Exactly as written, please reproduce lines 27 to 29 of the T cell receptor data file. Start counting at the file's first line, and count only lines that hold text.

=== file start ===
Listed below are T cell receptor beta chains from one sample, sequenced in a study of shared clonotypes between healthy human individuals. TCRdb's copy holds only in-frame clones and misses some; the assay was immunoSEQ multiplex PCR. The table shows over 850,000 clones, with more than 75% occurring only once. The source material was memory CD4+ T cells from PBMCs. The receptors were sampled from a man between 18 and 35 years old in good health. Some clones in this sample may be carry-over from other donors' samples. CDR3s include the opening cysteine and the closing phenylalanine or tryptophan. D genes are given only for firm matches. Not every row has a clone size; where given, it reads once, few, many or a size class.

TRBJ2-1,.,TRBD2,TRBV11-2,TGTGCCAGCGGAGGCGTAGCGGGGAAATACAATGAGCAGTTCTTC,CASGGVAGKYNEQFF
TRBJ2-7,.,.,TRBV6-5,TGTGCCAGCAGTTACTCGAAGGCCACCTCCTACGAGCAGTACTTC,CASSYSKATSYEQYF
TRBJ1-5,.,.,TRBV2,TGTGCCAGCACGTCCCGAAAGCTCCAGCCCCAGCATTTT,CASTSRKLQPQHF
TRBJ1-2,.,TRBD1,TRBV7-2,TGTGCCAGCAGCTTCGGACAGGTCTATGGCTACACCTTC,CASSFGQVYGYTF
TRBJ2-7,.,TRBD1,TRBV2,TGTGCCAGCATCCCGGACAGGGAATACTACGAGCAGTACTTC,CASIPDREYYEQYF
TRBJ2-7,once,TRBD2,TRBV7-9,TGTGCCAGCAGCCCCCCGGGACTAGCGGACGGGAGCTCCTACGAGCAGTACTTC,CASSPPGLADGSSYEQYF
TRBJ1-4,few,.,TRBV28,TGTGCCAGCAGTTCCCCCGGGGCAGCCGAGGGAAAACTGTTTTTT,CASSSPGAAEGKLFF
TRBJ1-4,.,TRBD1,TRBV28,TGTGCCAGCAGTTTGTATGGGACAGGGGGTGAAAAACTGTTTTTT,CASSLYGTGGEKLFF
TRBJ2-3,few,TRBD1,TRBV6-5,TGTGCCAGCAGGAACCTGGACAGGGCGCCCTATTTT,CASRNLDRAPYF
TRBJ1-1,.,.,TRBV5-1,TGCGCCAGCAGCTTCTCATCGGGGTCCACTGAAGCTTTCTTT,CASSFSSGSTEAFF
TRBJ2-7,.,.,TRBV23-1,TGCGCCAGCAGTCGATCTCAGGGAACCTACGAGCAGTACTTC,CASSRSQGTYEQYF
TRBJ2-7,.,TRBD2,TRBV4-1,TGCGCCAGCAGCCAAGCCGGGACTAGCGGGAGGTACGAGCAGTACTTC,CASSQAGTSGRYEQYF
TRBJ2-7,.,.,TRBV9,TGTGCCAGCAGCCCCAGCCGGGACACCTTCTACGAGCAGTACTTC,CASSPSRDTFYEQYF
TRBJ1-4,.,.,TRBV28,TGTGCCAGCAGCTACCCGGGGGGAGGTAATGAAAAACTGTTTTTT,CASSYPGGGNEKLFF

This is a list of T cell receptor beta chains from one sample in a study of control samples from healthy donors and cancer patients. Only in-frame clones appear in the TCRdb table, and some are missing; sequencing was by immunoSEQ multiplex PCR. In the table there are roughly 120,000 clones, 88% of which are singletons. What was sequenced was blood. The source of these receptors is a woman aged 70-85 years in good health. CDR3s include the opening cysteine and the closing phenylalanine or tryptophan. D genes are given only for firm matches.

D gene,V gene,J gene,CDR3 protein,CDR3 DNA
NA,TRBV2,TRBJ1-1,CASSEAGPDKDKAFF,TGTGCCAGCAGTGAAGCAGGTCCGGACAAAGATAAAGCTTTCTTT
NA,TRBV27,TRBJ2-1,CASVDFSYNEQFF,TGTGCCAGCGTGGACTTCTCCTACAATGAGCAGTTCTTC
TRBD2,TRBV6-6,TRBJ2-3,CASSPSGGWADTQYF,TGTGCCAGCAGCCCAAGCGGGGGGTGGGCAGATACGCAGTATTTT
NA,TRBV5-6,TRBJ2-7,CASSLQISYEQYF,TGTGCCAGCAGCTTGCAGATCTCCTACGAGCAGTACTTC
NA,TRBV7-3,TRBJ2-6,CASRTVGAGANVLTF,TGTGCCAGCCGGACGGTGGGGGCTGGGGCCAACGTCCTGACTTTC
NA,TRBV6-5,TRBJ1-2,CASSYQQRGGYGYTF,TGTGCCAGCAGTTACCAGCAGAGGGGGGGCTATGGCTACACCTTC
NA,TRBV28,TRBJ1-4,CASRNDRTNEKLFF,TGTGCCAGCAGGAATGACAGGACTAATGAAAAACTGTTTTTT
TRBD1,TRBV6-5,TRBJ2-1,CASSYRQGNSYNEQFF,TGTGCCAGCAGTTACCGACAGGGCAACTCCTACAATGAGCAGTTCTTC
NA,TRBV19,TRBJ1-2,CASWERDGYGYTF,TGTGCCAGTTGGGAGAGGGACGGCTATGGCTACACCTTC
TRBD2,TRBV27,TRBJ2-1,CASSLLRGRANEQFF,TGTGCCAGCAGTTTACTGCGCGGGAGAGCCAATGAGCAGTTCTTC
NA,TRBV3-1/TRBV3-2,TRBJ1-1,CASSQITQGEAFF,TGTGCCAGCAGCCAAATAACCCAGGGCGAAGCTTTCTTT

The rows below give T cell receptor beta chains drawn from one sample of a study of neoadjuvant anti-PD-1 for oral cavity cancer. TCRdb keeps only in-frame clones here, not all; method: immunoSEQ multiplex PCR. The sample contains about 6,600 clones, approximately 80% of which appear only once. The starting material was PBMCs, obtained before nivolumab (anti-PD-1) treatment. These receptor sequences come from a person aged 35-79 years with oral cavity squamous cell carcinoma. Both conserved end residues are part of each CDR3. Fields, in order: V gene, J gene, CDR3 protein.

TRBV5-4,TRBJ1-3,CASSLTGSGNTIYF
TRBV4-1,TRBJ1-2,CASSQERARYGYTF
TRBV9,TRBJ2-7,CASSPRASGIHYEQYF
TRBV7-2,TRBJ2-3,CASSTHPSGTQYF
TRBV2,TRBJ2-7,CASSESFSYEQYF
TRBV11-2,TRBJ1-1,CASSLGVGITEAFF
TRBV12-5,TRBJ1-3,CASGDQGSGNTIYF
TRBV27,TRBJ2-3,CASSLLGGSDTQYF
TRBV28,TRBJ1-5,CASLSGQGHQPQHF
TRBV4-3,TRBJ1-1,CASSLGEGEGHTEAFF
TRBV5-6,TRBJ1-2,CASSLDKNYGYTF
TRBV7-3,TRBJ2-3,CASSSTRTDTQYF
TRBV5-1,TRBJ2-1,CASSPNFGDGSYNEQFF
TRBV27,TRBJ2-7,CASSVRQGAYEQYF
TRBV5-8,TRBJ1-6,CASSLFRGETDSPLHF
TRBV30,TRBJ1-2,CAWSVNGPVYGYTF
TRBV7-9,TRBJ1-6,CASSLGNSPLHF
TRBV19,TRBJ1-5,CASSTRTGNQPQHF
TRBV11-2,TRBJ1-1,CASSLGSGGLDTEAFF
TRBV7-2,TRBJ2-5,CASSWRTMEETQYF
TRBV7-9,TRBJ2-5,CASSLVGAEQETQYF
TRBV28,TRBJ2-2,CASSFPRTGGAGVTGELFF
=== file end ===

TRBD2,TRBV27,TRBJ2-1,CASSLLRGRANEQFF,TGTGCCAGCAGTTTACTGCGCGGGAGAGCCAATGAGCAGTTCTTC
NA,TRBV3-1/TRBV3-2,TRBJ1-1,CASSQITQGEAFF,TGTGCCAGCAGCCAAATAACCCAGGGCGAAGCTTTCTTT

The rows below give T cell receptor beta chains drawn from one sample of a study of neoadjuvant anti-PD-1 for oral cavity cancer. TCRdb keeps only in-frame clones here, not all; method: immunoSEQ multiplex PCR. The sample contains about 6,600 clones, approximately 80% of which appear only once. The starting material was PBMCs, obtained before nivolumab (anti-PD-1) treatment. These receptor sequences come from a person aged 35-79 years with oral cavity squamous cell carcinoma. Both conserved end residues are part of each CDR3. Fields, in order: V gene, J gene, CDR3 protein.